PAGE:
NATIONAL REVIEW ONLINE
May 13, 2014 4:00 AM
Leftists Don’t Care about Bad Economic News
They have other concerns.
By Dennis Prager
Most conservatives and just about all independents have a huge misperception of the Left. They think that the gulf between conservatism and leftism is primarily about means, not goals. This perception is wrong. It is their goals that are irreconcilable. And until conservatives, independents, and the Republican party understand this, it will not be possible to defeat the Left.
Take economic indicators. Most conservatives talk and act as if bad economic news disturbs the Left as much as it disturbs them. It doesn’t. Almost everywhere the Left is in control — in California, for example — the economic news is awful. But this has no effect on the ruling Democrats, the Los Angeles Times editorial page, New York Times economics columnist Paul Krugman, or others on the left.
There is one overriding philosophical reason and one political reason for this. But before I identify them, permit me to note some of the economic facts of life in California. Unless otherwise noted, the following data have been culled by Chapman University professor Joel Kotkin, and published in the Wall Street Journal, the Orange County Register, and elsewhere. (For the record, Kotkin is a self-described “Truman Democrat” who voted for California’s Democratic governor, Jerry Brown.)
In the last 20 years, about 4 million more people have left California than came in from other states. Most of those leaving are young families.
In the last 15 years, one-third of California’s industrial employment base has disappeared. That’s 600,000 jobs.
California has the 48th-worst business tax climate. (The Tax Foundation)
California’s electricity prices are 50 percent higher than the national average.
Middle-class workers — those who earn more than $48,000 — pay a top income tax rate of 9.3 percent. That’s higher than what millionaires pay in 47 other states.
California’s unemployment rate is the fourth-highest in the nation.
From 2010 to 2013, California produced fewer than 8,000 jobs — less than 2 percent of the 510,000 jobs created nationwide, even though about 12 percent of Americans live in California.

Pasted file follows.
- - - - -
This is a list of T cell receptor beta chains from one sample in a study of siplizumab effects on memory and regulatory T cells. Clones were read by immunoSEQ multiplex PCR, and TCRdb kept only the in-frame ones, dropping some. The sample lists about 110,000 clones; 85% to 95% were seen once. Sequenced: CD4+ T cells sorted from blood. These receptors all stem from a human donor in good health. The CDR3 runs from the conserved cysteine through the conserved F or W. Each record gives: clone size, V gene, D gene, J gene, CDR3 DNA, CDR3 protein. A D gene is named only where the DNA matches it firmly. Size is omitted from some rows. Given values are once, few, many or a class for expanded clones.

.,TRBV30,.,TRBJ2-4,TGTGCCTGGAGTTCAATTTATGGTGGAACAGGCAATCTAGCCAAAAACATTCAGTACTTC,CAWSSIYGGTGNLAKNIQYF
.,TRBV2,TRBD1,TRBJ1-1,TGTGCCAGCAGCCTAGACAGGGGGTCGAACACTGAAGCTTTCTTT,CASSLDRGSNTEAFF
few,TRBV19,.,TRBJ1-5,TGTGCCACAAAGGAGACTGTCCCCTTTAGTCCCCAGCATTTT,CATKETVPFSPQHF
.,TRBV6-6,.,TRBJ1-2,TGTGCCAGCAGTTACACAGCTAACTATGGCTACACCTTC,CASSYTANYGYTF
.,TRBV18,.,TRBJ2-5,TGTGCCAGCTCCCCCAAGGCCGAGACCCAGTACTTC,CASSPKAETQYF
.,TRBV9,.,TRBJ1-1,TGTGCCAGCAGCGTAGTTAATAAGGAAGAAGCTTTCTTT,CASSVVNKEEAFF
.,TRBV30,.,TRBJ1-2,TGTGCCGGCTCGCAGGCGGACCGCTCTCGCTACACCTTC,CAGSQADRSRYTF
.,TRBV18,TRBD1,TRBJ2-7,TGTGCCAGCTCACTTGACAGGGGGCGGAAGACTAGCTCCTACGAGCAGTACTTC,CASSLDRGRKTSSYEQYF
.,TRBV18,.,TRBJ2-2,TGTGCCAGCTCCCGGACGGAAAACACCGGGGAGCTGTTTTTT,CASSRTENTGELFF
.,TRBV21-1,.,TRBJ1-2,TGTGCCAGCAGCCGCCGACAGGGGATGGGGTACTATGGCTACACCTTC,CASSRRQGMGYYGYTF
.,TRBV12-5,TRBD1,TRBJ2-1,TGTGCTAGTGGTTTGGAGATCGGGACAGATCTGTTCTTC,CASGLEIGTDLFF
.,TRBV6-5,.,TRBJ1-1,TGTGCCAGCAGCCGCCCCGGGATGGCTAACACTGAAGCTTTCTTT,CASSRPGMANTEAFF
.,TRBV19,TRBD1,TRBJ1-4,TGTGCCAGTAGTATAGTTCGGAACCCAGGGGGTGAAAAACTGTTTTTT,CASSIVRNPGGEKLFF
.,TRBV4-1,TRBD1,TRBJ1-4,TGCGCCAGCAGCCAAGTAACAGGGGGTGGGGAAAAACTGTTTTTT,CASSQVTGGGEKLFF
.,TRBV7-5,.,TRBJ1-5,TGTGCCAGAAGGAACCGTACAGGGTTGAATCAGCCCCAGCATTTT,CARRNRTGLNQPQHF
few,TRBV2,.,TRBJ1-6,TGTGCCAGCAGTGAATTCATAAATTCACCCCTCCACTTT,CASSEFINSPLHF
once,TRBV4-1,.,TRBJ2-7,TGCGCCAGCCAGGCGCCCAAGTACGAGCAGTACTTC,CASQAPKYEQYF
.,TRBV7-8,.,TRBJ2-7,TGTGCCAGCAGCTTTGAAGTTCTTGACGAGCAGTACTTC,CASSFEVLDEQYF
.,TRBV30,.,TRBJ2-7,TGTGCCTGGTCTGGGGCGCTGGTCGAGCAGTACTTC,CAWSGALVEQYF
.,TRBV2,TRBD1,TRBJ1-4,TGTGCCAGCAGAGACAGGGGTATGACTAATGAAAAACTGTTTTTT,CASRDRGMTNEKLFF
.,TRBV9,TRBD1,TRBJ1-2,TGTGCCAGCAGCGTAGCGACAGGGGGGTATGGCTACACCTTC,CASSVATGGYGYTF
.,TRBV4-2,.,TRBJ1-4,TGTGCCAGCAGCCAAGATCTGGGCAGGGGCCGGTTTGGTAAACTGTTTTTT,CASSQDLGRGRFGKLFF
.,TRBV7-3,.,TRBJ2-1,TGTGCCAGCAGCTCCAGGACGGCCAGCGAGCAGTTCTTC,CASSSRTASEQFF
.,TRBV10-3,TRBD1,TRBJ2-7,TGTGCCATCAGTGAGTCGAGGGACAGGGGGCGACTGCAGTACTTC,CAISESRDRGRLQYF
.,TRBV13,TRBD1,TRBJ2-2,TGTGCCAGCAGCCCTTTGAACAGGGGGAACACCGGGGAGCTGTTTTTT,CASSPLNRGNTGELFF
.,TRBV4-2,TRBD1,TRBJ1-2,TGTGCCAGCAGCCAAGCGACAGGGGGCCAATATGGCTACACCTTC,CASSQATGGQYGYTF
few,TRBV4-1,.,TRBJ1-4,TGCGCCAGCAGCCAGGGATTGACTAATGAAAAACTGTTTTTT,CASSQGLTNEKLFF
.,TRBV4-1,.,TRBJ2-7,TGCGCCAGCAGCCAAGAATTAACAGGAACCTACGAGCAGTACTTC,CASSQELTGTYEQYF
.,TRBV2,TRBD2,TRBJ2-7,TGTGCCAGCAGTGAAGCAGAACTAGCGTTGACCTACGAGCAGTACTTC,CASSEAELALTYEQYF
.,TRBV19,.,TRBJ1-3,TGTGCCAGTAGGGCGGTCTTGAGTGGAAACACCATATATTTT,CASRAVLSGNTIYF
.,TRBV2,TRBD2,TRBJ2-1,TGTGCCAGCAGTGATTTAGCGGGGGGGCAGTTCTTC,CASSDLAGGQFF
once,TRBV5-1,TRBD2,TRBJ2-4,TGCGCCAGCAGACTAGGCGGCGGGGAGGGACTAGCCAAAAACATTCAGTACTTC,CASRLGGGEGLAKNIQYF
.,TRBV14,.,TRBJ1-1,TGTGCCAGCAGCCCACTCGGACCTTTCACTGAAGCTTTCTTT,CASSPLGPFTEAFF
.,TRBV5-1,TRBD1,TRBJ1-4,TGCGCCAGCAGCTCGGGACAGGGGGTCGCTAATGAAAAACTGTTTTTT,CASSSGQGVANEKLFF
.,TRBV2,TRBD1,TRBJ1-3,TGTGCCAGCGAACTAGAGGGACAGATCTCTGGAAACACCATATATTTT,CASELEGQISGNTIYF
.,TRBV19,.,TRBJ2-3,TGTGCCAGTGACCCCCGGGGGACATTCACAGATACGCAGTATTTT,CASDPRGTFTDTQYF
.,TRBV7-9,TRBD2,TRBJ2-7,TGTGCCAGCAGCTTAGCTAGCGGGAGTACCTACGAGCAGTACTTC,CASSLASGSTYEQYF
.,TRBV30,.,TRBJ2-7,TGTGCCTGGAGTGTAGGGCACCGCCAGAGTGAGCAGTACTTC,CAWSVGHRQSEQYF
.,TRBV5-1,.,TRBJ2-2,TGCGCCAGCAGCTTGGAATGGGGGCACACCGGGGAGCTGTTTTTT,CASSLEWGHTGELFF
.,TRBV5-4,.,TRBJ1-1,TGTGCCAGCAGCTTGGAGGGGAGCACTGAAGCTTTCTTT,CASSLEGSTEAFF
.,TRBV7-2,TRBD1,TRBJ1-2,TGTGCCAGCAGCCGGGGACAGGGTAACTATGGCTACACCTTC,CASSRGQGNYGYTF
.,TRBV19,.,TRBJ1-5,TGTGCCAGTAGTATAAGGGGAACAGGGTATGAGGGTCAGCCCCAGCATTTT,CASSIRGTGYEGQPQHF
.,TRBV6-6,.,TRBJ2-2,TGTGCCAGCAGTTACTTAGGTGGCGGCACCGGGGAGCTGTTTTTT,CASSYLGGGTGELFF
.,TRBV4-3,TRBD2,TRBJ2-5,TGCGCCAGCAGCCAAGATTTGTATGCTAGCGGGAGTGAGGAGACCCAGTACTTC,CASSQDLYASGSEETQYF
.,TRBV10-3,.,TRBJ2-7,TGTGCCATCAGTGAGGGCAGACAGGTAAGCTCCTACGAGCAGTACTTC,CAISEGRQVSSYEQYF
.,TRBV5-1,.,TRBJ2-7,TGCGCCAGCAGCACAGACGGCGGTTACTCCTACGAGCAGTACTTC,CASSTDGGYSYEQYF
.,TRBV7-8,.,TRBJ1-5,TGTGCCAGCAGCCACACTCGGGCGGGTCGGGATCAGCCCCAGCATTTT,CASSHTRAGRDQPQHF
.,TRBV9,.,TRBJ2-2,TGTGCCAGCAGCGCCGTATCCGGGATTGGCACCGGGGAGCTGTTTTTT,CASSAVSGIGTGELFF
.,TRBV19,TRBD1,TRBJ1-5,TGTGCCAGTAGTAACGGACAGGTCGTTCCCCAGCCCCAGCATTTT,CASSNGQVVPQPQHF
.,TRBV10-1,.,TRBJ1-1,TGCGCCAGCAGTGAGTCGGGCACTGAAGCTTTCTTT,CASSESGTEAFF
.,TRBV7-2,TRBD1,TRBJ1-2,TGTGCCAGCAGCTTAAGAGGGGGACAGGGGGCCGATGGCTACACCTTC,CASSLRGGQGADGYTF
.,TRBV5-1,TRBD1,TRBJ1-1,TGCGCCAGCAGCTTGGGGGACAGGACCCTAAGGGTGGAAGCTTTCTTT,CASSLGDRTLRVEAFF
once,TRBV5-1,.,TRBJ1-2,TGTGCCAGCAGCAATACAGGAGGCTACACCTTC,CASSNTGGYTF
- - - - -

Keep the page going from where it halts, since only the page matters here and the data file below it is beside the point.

California faces enormous underfunded public-employee pension obligations. (Bloomberg)
An estimated 25 billion barrels of oil are sitting untapped in the Monterey and Bakersfield shale deposits. California is therefore sending billions of dollars to Texas, Canada, and elsewhere to buy natural gas and oil that it could have produced itself.
Twitter, Adobe, eBay, and Oracle, among other major California tech companies, have moved many operations to Salt Lake City.
Hollywood is doing more and more of its filming in Louisiana, Canada, and elsewhere outside of California in order to avoid California taxes.
Toyota just announced that it is moving its U.S. headquarters, with about 3,000 generally high-wage jobs, from Los Angeles to Dallas.
Occidental Petroleum recently announced that it is moving its headquarters from Los Angeles to Houston.
Until relatively recently, five of the country’s top ten energy firms — ARCO, Getty Oil, Union Oil, Occidental, and Chevron — were based in California. Today, only Chevron remains, and it is gradually relocating to Houston. (Reuters)
Houston has 9 million square feet of new office construction. Los Angeles has 1 million.
Tesla will likely locate its proposed $5 billion battery factory, which will employ more than 6,500 people, in Nevada, Arizona, New Mexico, or Texas. According to greentechmedia.com, California “didn’t make the short list because of the potential for regulatory and environmental delays.”
California’s Monterey Shale offers a potential employment bonanza for workers needing access to entry-level jobs in the high-paying energy sector. But California’s green lobby is striving to deny them that opportunity. (John Husing, chief economist of the Inland Empire Economic Partnership, Los Angeles Daily News)
Now back to our riddle. Why do these state-crushing economic statistics — nearly every one of which is the result of left-wing policies — have no effect on California’s Democrats, the Los Angeles Times editorial page, New York Times economics columnist Paul Krugman, or almost anyone else on the left?
The answer is that they don’t care. Yes, of course, as individuals with a heart, most people, right and left, care about people losing their jobs. But in terms of what matters to the Left and the policies they pursue, they don’t care. The Left and the political party it controls do not care if their policies force companies to leave the state (or the country). They don’t care about the coming high inflation caused by quantitative easing (printing money) — Krugman calls it “The Inflation Obsession” — or the job-depressing effects of high taxes, or energy prices that hurt the middle class, or compelling businesses to leave.
They don’t care because the Left is not interested in prosperity; the Left is interested in inequality and in the environment. Furthermore, the worse the economic situation, the more voters are likely to vote for Democrats. The worse the economic situation, the greater the number of people receiving government assistance; and the greater the number of people receiving government assistance, the greater the number of people who will vote for Democrats.
Therefore, both philosophically and politically, the Left has no reason to be troubled by bad economic news. And it isn’t. It is troubled by inequality and carbon emissions.